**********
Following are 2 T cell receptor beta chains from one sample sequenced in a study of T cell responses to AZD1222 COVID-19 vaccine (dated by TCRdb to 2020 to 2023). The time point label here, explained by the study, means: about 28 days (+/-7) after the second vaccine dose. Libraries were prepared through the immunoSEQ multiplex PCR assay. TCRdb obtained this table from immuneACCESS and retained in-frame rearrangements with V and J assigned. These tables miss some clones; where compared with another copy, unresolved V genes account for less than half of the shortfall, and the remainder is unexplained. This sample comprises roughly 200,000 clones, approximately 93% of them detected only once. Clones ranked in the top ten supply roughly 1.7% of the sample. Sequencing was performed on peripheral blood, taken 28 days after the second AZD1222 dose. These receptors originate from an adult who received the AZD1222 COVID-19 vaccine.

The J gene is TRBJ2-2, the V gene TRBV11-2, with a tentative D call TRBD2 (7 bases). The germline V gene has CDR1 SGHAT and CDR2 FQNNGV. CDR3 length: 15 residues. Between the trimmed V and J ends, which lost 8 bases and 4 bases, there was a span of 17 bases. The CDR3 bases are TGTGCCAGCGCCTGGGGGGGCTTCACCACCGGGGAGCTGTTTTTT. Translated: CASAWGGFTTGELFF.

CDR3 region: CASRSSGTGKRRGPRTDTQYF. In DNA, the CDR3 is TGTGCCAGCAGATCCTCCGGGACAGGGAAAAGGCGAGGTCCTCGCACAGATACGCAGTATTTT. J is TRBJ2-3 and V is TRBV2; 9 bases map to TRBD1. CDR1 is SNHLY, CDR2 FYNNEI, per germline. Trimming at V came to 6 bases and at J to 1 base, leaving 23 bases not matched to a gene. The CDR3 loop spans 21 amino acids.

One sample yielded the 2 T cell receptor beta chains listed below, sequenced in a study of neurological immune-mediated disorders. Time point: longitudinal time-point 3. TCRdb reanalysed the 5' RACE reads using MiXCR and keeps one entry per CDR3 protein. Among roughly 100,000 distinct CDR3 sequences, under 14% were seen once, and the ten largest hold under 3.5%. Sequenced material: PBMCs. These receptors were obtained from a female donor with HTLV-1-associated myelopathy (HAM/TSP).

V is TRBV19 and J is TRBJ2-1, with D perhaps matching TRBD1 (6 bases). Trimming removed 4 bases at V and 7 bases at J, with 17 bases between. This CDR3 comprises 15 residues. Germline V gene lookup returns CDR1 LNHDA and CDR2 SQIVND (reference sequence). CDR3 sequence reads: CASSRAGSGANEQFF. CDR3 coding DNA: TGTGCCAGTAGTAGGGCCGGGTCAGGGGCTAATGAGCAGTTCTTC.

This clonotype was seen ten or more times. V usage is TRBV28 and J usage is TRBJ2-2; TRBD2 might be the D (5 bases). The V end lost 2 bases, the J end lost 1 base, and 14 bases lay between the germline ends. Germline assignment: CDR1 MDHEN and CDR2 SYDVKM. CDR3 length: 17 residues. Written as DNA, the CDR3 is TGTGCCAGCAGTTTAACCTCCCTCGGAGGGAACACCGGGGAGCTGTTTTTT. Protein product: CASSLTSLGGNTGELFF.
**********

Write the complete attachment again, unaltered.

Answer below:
Following are 2 T cell receptor beta chains from one sample sequenced in a study of T cell responses to AZD1222 COVID-19 vaccine (dated by TCRdb to 2020 to 2023). The time point label here, explained by the study, means: about 28 days (+/-7) after the second vaccine dose. Libraries were prepared through the immunoSEQ multiplex PCR assay. TCRdb obtained this table from immuneACCESS and retained in-frame rearrangements with V and J assigned. These tables miss some clones; where compared with another copy, unresolved V genes account for less than half of the shortfall, and the remainder is unexplained. This sample comprises roughly 200,000 clones, approximately 93% of them detected only once. Clones ranked in the top ten supply roughly 1.7% of the sample. Sequencing was performed on peripheral blood, taken 28 days after the second AZD1222 dose. These receptors originate from an adult who received the AZD1222 COVID-19 vaccine.

The J gene is TRBJ2-2, the V gene TRBV11-2, with a tentative D call TRBD2 (7 bases). The germline V gene has CDR1 SGHAT and CDR2 FQNNGV. CDR3 length: 15 residues. Between the trimmed V and J ends, which lost 8 bases and 4 bases, there was a span of 17 bases. The CDR3 bases are TGTGCCAGCGCCTGGGGGGGCTTCACCACCGGGGAGCTGTTTTTT. Translated: CASAWGGFTTGELFF.

CDR3 region: CASRSSGTGKRRGPRTDTQYF. In DNA, the CDR3 is TGTGCCAGCAGATCCTCCGGGACAGGGAAAAGGCGAGGTCCTCGCACAGATACGCAGTATTTT. J is TRBJ2-3 and V is TRBV2; 9 bases map to TRBD1. CDR1 is SNHLY, CDR2 FYNNEI, per germline. Trimming at V came to 6 bases and at J to 1 base, leaving 23 bases not matched to a gene. The CDR3 loop spans 21 amino acids.

One sample yielded the 2 T cell receptor beta chains listed below, sequenced in a study of neurological immune-mediated disorders. Time point: longitudinal time-point 3. TCRdb reanalysed the 5' RACE reads using MiXCR and keeps one entry per CDR3 protein. Among roughly 100,000 distinct CDR3 sequences, under 14% were seen once, and the ten largest hold under 3.5%. Sequenced material: PBMCs. These receptors were obtained from a female donor with HTLV-1-associated myelopathy (HAM/TSP).

V is TRBV19 and J is TRBJ2-1, with D perhaps matching TRBD1 (6 bases). Trimming removed 4 bases at V and 7 bases at J, with 17 bases between. This CDR3 comprises 15 residues. Germline V gene lookup returns CDR1 LNHDA and CDR2 SQIVND (reference sequence). CDR3 sequence reads: CASSRAGSGANEQFF. CDR3 coding DNA: TGTGCCAGTAGTAGGGCCGGGTCAGGGGCTAATGAGCAGTTCTTC.

This clonotype was seen ten or more times. V usage is TRBV28 and J usage is TRBJ2-2; TRBD2 might be the D (5 bases). The V end lost 2 bases, the J end lost 1 base, and 14 bases lay between the germline ends. Germline assignment: CDR1 MDHEN and CDR2 SYDVKM. CDR3 length: 17 residues. Written as DNA, the CDR3 is TGTGCCAGCAGTTTAACCTCCCTCGGAGGGAACACCGGGGAGCTGTTTTTT. Protein product: CASSLTSLGGNTGELFF.